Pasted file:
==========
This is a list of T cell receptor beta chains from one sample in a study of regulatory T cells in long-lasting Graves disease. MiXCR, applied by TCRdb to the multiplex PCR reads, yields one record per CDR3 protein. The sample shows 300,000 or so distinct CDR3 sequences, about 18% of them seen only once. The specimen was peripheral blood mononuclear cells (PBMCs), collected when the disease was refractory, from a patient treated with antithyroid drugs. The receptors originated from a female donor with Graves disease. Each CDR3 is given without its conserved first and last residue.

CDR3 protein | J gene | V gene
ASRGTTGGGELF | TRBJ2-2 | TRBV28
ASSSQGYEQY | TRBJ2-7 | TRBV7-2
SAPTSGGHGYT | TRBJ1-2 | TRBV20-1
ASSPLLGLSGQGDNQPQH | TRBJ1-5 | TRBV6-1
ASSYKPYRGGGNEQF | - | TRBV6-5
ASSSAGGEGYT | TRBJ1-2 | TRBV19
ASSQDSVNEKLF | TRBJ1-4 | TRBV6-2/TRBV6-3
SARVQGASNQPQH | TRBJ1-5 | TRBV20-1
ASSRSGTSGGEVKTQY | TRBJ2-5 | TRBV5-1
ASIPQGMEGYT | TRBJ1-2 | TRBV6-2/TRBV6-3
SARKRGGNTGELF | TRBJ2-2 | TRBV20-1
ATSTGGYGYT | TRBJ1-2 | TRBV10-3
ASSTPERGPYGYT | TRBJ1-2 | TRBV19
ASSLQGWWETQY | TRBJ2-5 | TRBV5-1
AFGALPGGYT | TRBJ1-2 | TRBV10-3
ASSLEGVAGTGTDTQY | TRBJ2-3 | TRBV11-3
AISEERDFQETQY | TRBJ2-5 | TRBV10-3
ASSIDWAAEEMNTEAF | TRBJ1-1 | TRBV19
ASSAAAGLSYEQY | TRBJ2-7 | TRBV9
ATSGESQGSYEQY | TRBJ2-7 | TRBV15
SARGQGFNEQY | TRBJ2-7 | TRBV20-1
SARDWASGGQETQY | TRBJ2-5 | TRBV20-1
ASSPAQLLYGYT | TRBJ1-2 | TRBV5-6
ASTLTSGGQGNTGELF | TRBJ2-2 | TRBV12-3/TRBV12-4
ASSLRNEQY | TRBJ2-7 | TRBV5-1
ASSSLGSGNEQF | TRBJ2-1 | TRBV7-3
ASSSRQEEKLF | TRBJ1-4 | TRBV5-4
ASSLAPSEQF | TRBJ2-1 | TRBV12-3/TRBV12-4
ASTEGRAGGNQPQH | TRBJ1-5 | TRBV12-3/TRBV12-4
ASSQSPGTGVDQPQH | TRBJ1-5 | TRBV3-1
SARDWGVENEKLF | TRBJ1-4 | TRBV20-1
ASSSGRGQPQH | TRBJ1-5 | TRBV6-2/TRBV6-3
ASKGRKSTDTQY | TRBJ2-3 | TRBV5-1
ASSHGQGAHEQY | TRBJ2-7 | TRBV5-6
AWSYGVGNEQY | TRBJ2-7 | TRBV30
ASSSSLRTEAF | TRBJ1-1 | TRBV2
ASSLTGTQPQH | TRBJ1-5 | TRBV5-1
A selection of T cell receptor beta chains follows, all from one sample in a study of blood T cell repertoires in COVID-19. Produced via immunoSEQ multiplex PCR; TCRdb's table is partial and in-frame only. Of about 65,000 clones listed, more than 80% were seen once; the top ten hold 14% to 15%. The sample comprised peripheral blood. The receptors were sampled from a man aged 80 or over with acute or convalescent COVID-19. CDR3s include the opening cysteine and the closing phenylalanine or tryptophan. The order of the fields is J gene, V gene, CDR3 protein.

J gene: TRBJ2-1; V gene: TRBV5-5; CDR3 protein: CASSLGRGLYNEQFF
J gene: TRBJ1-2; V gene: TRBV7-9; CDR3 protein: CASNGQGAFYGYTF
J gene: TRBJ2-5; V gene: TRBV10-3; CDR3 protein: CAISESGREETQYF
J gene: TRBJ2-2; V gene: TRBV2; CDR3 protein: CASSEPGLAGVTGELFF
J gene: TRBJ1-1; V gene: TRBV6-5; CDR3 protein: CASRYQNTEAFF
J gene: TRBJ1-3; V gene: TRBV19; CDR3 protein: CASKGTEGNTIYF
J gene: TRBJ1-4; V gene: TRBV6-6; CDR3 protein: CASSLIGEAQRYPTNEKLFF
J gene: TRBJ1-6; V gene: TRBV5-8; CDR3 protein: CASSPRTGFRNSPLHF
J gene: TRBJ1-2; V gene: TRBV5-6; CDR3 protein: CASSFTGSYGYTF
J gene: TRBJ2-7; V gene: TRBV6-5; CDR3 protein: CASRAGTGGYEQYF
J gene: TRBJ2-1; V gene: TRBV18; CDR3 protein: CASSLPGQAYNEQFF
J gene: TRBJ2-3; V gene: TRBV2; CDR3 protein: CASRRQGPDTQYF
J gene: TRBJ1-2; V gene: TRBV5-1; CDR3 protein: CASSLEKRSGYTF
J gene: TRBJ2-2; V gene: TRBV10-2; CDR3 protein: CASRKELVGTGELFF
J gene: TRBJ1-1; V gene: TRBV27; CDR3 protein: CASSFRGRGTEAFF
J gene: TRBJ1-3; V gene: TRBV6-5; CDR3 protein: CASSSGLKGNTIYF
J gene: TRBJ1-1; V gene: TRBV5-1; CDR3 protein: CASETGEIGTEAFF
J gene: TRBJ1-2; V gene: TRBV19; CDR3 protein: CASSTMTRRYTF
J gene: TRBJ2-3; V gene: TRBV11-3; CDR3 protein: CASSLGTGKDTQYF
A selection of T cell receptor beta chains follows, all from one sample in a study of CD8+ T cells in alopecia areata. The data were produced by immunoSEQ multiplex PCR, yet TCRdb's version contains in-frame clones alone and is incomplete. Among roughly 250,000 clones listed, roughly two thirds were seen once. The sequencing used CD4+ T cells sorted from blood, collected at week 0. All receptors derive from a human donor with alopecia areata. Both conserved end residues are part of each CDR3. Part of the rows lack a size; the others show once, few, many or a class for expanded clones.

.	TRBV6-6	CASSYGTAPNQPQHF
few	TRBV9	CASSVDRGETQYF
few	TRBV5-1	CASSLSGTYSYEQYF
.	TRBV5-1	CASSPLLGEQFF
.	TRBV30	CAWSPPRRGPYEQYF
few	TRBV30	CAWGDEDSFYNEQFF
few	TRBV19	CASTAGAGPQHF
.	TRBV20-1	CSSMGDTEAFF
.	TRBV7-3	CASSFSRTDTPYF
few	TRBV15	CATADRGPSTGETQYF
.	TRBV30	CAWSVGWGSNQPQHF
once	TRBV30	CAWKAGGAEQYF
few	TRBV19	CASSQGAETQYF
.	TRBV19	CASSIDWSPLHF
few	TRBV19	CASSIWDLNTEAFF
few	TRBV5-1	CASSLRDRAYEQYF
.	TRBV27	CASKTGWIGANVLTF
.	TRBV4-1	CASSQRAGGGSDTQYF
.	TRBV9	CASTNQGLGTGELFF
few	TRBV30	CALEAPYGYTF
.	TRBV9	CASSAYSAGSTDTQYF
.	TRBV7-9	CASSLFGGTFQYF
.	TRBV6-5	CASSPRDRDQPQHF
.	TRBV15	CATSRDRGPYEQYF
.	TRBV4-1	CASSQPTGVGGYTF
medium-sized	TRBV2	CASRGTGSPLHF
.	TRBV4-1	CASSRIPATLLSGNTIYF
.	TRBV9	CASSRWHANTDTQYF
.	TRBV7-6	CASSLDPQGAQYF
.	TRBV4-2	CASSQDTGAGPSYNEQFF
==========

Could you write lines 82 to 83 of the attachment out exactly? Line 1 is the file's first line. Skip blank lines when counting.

.	TRBV7-9	CASSLFGGTFQYF
.	TRBV6-5	CASSPRDRDQPQHF